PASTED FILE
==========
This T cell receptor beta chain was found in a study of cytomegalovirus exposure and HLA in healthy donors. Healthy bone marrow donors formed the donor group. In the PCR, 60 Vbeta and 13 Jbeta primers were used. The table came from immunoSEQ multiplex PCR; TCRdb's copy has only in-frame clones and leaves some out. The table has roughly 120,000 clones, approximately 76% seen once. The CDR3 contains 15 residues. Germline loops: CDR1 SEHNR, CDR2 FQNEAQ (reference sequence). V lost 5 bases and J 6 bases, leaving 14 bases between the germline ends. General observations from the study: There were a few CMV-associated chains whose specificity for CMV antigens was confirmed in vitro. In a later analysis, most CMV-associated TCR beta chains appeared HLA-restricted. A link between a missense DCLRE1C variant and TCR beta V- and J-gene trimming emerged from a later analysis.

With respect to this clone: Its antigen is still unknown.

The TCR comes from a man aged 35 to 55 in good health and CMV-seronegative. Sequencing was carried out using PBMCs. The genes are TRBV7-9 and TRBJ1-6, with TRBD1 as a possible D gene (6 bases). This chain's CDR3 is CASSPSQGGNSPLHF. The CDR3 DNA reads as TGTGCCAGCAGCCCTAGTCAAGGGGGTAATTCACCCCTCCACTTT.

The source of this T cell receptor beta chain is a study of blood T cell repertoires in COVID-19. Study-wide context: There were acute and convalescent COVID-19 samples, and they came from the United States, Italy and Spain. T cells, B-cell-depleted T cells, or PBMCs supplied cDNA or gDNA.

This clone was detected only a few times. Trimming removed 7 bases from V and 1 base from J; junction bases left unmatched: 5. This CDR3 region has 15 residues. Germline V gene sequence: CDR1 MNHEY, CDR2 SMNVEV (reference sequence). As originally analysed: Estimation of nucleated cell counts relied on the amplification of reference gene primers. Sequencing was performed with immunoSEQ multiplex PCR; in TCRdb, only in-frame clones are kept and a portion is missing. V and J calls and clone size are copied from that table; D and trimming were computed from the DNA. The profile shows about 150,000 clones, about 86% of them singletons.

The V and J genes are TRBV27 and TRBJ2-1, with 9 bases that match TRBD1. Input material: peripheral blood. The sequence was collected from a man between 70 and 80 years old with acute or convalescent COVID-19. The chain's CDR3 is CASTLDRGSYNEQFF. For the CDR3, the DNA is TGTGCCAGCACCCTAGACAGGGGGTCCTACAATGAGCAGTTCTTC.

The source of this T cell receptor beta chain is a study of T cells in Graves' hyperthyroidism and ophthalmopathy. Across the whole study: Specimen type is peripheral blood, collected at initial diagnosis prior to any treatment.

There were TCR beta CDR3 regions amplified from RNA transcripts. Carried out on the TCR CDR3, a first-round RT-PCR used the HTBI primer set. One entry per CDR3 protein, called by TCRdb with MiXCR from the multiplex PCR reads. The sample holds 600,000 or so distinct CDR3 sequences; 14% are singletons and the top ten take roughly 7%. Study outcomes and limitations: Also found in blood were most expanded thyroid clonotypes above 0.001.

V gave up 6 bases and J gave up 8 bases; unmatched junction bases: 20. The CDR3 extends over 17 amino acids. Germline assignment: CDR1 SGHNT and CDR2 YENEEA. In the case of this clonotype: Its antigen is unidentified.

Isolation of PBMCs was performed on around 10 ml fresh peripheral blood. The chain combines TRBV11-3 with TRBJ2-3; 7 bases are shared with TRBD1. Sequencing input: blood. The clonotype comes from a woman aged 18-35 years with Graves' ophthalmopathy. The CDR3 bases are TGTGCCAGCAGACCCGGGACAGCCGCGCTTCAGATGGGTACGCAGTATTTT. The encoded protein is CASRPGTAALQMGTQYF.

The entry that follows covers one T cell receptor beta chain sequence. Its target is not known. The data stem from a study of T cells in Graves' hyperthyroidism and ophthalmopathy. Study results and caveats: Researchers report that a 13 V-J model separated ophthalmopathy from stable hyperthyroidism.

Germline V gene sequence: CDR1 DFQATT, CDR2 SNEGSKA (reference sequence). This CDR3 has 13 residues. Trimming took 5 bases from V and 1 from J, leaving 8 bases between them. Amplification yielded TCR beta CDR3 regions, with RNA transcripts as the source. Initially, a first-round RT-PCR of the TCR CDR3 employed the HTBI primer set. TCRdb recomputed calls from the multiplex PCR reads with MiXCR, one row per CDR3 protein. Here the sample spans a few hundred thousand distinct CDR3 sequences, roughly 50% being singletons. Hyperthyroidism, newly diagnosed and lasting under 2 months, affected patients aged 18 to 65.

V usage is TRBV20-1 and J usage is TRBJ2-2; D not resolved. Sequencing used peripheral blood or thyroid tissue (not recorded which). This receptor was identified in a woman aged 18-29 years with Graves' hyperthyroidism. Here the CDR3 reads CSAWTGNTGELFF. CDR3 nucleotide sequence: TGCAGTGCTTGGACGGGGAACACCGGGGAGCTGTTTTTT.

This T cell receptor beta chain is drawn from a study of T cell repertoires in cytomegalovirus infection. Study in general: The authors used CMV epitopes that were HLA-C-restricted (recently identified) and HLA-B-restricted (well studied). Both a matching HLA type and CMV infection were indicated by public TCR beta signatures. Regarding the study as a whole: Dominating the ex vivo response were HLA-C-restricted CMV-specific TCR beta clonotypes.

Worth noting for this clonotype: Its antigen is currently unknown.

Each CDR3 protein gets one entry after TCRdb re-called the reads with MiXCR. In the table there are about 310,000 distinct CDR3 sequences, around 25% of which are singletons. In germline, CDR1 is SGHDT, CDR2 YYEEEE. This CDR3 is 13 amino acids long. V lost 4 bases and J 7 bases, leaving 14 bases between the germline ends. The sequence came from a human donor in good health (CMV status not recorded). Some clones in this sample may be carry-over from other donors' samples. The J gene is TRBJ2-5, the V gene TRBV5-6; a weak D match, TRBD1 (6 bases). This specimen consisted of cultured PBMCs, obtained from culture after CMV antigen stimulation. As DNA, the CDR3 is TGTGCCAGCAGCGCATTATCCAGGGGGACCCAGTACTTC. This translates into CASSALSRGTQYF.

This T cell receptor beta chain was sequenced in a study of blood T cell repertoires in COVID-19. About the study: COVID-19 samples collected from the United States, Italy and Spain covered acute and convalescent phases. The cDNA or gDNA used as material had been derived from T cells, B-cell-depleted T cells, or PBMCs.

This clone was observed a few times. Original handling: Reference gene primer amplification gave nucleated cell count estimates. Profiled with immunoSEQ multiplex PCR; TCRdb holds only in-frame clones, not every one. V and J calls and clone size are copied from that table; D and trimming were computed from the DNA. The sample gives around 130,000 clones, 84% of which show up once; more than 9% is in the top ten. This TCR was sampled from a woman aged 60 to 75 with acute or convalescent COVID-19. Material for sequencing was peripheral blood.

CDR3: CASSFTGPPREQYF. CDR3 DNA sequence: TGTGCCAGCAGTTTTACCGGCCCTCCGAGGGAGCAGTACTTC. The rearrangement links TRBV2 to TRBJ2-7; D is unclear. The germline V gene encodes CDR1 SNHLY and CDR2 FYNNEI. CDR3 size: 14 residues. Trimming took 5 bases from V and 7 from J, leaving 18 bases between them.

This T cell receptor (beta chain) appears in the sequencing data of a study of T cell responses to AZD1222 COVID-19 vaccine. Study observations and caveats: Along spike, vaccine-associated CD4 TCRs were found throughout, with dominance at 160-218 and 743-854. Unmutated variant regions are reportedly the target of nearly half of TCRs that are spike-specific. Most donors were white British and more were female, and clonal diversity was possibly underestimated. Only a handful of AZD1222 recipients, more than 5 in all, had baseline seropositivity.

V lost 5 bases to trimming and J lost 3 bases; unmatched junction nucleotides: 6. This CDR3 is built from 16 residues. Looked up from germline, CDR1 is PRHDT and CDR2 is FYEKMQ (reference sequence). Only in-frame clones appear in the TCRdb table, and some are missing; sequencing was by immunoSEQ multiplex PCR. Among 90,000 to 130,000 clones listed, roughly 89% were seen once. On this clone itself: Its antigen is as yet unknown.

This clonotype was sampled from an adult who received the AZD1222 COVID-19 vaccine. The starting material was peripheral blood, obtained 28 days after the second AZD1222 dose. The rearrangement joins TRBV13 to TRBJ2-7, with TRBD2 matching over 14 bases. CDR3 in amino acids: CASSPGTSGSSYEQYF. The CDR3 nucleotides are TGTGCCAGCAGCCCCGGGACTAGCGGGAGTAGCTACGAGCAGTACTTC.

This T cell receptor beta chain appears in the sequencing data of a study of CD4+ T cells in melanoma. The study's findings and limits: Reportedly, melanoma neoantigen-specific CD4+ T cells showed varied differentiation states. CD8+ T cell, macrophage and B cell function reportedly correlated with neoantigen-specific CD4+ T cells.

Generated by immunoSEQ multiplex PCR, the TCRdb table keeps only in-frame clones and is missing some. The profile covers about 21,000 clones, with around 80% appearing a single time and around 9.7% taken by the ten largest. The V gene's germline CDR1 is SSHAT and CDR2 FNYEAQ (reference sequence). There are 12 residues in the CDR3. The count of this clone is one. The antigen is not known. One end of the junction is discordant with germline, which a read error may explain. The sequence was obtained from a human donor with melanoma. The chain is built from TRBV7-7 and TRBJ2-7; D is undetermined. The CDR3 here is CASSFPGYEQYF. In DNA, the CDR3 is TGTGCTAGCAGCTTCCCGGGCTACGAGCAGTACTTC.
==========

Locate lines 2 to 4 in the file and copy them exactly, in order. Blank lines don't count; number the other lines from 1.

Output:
With respect to this clone: Its antigen is still unknown.

The TCR comes from a man aged 35 to 55 in good health and CMV-seronegative. Sequencing was carried out using PBMCs. The genes are TRBV7-9 and TRBJ1-6, with TRBD1 as a possible D gene (6 bases). This chain's CDR3 is CASSPSQGGNSPLHF. The CDR3 DNA reads as TGTGCCAGCAGCCCTAGTCAAGGGGGTAATTCACCCCTCCACTTT.

The source of this T cell receptor beta chain is a study of blood T cell repertoires in COVID-19. Study-wide context: There were acute and convalescent COVID-19 samples, and they came from the United States, Italy and Spain. T cells, B-cell-depleted T cells, or PBMCs supplied cDNA or gDNA.